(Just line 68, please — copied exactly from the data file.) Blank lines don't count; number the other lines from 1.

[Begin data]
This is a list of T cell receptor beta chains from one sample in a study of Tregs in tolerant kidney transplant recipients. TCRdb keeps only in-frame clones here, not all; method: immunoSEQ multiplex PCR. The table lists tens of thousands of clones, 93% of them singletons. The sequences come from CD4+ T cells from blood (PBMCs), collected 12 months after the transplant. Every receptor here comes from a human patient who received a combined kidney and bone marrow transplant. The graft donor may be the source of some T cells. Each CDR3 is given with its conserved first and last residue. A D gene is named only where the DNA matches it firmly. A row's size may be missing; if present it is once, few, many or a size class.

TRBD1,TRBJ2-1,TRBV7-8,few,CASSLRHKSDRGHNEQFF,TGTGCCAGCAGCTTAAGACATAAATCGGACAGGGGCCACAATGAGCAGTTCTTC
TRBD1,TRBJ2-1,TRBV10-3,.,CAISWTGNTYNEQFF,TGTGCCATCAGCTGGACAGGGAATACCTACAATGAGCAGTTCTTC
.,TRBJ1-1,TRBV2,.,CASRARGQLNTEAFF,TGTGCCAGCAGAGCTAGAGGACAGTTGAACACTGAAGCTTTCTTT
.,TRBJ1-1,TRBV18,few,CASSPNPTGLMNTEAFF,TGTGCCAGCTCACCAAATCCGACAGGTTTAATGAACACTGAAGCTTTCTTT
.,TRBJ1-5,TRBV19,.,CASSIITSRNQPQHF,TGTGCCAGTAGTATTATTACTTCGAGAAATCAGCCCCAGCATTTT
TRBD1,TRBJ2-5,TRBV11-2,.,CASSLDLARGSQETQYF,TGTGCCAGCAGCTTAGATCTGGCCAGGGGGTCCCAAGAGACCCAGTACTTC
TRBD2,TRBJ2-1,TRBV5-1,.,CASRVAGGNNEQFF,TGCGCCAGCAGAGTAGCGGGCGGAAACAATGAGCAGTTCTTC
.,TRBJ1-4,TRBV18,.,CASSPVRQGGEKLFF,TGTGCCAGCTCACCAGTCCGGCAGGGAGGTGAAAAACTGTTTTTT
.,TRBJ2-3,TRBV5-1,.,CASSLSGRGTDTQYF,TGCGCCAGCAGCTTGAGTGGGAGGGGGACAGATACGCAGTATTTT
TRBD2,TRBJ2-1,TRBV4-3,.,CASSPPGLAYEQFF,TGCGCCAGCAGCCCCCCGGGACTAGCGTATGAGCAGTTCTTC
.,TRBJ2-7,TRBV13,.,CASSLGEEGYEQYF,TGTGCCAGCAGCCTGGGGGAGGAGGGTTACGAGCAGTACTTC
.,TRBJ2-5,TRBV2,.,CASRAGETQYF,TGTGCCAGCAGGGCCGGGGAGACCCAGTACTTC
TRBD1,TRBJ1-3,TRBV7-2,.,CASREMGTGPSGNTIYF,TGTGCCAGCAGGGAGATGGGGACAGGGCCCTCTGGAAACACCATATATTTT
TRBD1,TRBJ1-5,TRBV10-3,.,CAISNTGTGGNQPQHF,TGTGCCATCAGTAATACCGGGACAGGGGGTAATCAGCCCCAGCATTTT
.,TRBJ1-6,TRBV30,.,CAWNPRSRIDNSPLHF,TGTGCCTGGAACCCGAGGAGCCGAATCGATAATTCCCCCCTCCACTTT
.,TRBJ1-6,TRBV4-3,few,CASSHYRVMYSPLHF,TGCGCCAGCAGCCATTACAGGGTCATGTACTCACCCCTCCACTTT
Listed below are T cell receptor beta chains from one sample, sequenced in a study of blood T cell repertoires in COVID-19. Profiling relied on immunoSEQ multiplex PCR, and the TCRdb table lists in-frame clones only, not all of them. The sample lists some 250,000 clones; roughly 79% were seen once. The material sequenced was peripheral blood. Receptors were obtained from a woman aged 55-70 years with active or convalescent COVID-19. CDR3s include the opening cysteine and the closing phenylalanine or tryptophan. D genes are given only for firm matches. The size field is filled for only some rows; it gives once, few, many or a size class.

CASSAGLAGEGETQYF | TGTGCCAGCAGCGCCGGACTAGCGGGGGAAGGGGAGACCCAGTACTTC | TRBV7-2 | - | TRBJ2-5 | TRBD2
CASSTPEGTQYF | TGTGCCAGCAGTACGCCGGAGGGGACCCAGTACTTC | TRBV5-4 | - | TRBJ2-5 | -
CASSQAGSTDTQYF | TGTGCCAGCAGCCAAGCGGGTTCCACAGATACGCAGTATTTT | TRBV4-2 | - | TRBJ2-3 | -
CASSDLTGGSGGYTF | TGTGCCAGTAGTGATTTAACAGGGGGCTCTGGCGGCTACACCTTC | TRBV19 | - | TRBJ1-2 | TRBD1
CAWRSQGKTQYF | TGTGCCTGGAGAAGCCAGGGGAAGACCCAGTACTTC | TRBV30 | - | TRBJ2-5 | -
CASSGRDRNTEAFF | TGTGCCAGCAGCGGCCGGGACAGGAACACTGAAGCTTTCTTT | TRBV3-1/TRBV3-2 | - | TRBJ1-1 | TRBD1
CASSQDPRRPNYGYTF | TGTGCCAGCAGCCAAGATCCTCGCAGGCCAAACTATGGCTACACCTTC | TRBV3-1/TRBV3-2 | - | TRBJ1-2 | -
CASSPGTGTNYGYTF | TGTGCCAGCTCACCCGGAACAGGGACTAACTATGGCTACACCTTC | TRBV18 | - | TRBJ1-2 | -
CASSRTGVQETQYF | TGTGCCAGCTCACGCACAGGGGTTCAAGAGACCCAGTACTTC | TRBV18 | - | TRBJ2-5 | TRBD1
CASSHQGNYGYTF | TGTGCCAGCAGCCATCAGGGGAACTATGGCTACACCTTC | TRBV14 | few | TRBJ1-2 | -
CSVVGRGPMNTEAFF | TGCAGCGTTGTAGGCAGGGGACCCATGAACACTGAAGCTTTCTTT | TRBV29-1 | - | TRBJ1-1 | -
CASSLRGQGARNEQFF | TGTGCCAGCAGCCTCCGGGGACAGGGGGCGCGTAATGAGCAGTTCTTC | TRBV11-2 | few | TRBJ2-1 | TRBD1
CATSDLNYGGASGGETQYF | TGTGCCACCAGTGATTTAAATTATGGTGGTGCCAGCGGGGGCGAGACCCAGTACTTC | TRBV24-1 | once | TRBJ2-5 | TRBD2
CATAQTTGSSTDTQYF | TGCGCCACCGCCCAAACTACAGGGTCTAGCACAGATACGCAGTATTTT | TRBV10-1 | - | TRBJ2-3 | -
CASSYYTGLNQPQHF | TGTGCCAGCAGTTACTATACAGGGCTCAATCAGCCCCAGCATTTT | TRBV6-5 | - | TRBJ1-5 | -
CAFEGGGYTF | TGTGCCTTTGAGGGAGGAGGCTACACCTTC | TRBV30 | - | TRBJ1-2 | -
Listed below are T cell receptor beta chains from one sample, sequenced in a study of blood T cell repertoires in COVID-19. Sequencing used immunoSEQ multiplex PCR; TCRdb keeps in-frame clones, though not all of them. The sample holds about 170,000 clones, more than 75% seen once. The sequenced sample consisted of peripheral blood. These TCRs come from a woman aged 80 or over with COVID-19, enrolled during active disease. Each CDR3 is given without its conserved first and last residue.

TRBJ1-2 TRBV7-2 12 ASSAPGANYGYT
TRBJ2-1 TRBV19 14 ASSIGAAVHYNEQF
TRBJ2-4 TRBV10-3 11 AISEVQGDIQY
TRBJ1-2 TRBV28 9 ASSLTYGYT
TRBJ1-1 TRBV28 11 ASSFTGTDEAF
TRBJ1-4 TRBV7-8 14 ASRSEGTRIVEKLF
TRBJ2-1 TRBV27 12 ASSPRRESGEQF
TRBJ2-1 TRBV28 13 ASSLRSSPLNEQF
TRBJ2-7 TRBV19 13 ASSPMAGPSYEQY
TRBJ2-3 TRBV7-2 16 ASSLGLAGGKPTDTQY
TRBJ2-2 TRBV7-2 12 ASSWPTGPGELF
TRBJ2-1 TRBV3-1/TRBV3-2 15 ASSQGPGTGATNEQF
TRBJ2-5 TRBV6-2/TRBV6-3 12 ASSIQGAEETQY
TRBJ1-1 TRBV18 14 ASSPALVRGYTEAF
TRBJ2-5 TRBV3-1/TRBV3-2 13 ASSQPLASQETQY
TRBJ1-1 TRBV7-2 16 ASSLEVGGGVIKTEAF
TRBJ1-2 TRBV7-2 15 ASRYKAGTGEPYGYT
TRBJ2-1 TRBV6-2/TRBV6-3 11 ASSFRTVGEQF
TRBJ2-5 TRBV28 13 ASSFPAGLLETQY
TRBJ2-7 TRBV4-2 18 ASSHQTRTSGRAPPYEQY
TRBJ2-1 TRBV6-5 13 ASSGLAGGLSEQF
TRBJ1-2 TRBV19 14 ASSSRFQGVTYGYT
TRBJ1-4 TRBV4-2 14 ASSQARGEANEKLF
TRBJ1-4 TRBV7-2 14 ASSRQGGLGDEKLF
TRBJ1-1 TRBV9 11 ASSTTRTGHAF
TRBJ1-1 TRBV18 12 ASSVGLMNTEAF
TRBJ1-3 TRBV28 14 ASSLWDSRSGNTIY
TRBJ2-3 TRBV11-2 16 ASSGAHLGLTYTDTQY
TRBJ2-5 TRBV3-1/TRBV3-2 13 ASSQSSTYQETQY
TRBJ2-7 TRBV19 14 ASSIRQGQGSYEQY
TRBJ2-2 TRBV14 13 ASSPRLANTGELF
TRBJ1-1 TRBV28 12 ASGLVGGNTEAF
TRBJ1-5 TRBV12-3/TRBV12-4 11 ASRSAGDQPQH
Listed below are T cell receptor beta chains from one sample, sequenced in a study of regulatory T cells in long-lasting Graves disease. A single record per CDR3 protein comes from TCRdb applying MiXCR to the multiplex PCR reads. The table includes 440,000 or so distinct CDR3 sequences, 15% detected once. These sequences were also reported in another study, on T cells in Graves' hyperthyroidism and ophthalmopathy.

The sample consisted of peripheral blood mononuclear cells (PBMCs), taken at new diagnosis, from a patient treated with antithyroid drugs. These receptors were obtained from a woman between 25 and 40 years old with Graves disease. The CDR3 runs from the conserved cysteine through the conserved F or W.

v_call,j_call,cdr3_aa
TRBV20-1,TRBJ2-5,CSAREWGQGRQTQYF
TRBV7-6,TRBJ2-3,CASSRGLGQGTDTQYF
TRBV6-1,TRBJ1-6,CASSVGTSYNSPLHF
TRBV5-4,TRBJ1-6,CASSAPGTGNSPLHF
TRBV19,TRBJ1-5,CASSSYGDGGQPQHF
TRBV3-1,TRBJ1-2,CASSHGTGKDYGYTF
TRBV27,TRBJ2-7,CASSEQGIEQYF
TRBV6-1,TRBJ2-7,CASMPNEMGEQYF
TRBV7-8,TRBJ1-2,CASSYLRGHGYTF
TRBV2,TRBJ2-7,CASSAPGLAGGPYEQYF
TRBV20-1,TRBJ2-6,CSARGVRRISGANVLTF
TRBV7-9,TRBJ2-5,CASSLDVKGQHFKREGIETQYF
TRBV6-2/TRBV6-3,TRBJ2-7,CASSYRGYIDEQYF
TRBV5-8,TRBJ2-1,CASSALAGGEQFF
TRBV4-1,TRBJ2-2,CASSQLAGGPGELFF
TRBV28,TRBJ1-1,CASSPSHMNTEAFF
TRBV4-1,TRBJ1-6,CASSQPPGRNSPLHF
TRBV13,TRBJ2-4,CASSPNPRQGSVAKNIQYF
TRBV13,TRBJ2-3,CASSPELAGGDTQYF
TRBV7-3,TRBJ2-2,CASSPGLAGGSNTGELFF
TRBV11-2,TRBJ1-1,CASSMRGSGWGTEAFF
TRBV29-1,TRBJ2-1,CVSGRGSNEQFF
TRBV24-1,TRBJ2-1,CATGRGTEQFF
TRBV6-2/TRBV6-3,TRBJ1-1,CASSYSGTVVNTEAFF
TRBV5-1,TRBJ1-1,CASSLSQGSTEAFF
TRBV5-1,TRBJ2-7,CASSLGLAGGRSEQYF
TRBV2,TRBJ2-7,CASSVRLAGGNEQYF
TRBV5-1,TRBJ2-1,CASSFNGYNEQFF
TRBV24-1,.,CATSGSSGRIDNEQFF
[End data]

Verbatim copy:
TRBJ1-5 TRBV12-3/TRBV12-4 11 ASRSAGDQPQH